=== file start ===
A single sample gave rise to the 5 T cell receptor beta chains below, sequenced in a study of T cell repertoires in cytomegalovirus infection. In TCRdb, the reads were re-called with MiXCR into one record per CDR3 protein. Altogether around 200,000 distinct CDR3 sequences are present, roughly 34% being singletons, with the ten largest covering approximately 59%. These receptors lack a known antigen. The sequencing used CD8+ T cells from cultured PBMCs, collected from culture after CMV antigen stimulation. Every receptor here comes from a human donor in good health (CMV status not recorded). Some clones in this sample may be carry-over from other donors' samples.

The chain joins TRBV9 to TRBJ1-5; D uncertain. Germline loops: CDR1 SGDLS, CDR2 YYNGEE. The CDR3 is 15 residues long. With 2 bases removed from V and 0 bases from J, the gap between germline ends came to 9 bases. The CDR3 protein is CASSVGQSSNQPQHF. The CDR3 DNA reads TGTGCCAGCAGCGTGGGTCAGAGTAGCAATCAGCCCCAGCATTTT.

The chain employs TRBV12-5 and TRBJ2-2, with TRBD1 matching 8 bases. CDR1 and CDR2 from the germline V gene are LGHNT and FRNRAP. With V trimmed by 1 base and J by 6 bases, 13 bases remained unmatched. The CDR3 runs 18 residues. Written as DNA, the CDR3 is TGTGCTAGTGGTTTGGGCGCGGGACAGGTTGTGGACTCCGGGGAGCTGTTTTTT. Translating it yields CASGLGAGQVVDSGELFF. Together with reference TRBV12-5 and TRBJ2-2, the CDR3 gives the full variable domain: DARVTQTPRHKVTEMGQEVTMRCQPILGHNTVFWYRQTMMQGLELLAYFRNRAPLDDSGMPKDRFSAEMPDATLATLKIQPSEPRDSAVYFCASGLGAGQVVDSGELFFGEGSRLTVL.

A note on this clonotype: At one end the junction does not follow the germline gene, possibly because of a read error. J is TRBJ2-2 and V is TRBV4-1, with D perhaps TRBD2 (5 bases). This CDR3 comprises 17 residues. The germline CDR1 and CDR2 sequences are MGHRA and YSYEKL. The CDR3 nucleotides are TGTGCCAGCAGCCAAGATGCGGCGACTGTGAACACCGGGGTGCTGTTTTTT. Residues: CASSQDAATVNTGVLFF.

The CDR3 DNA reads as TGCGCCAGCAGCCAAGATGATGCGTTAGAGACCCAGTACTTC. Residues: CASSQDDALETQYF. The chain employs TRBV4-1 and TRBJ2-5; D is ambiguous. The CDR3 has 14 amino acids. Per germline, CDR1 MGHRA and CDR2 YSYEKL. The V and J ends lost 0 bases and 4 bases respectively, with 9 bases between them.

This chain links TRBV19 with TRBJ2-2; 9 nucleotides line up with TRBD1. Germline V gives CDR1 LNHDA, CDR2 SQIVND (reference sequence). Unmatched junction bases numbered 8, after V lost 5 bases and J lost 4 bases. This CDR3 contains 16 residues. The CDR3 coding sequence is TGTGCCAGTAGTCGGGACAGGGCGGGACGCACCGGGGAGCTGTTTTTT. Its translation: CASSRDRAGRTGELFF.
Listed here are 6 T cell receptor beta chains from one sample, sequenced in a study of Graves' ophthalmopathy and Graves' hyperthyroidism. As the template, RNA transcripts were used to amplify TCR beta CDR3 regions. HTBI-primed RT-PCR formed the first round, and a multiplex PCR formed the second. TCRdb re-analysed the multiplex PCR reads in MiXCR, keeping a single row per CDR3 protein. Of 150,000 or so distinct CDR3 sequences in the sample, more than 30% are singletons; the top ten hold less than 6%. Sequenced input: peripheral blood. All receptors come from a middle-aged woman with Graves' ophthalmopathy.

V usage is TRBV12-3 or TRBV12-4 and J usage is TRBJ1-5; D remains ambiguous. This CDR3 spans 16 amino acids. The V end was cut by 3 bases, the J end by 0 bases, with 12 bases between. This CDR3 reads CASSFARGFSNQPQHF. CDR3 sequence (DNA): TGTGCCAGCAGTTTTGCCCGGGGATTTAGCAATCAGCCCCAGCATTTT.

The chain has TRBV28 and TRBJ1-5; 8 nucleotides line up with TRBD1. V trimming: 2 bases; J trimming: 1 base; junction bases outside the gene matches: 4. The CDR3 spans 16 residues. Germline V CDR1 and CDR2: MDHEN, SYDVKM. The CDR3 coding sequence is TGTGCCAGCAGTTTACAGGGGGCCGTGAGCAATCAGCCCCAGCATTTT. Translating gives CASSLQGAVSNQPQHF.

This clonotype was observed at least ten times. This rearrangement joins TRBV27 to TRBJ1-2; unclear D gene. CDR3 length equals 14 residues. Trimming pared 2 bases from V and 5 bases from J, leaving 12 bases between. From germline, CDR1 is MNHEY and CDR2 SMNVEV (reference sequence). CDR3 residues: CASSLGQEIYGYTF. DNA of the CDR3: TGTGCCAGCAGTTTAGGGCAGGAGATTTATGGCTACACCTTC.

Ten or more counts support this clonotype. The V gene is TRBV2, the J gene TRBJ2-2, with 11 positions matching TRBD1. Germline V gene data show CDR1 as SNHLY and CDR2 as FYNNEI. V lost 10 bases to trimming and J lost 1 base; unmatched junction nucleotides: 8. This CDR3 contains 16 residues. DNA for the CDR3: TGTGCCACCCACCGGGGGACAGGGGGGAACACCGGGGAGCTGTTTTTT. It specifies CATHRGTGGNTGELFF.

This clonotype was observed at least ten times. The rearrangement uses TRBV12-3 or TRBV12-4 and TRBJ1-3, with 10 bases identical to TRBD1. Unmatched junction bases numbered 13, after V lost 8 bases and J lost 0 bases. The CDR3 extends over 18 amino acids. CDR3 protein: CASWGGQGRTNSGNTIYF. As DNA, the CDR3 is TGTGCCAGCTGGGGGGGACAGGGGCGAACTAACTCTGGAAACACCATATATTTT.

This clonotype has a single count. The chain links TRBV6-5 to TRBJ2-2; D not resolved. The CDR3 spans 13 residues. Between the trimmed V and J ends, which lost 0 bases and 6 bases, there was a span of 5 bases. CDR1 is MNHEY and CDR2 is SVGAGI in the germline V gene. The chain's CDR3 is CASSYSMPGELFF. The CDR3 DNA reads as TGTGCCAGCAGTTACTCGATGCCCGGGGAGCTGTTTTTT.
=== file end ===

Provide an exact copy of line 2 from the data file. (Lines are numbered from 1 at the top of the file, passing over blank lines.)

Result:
The chain joins TRBV9 to TRBJ1-5; D uncertain. Germline loops: CDR1 SGDLS, CDR2 YYNGEE. The CDR3 is 15 residues long. With 2 bases removed from V and 0 bases from J, the gap between germline ends came to 9 bases. The CDR3 protein is CASSVGQSSNQPQHF. The CDR3 DNA reads TGTGCCAGCAGCGTGGGTCAGAGTAGCAATCAGCCCCAGCATTTT.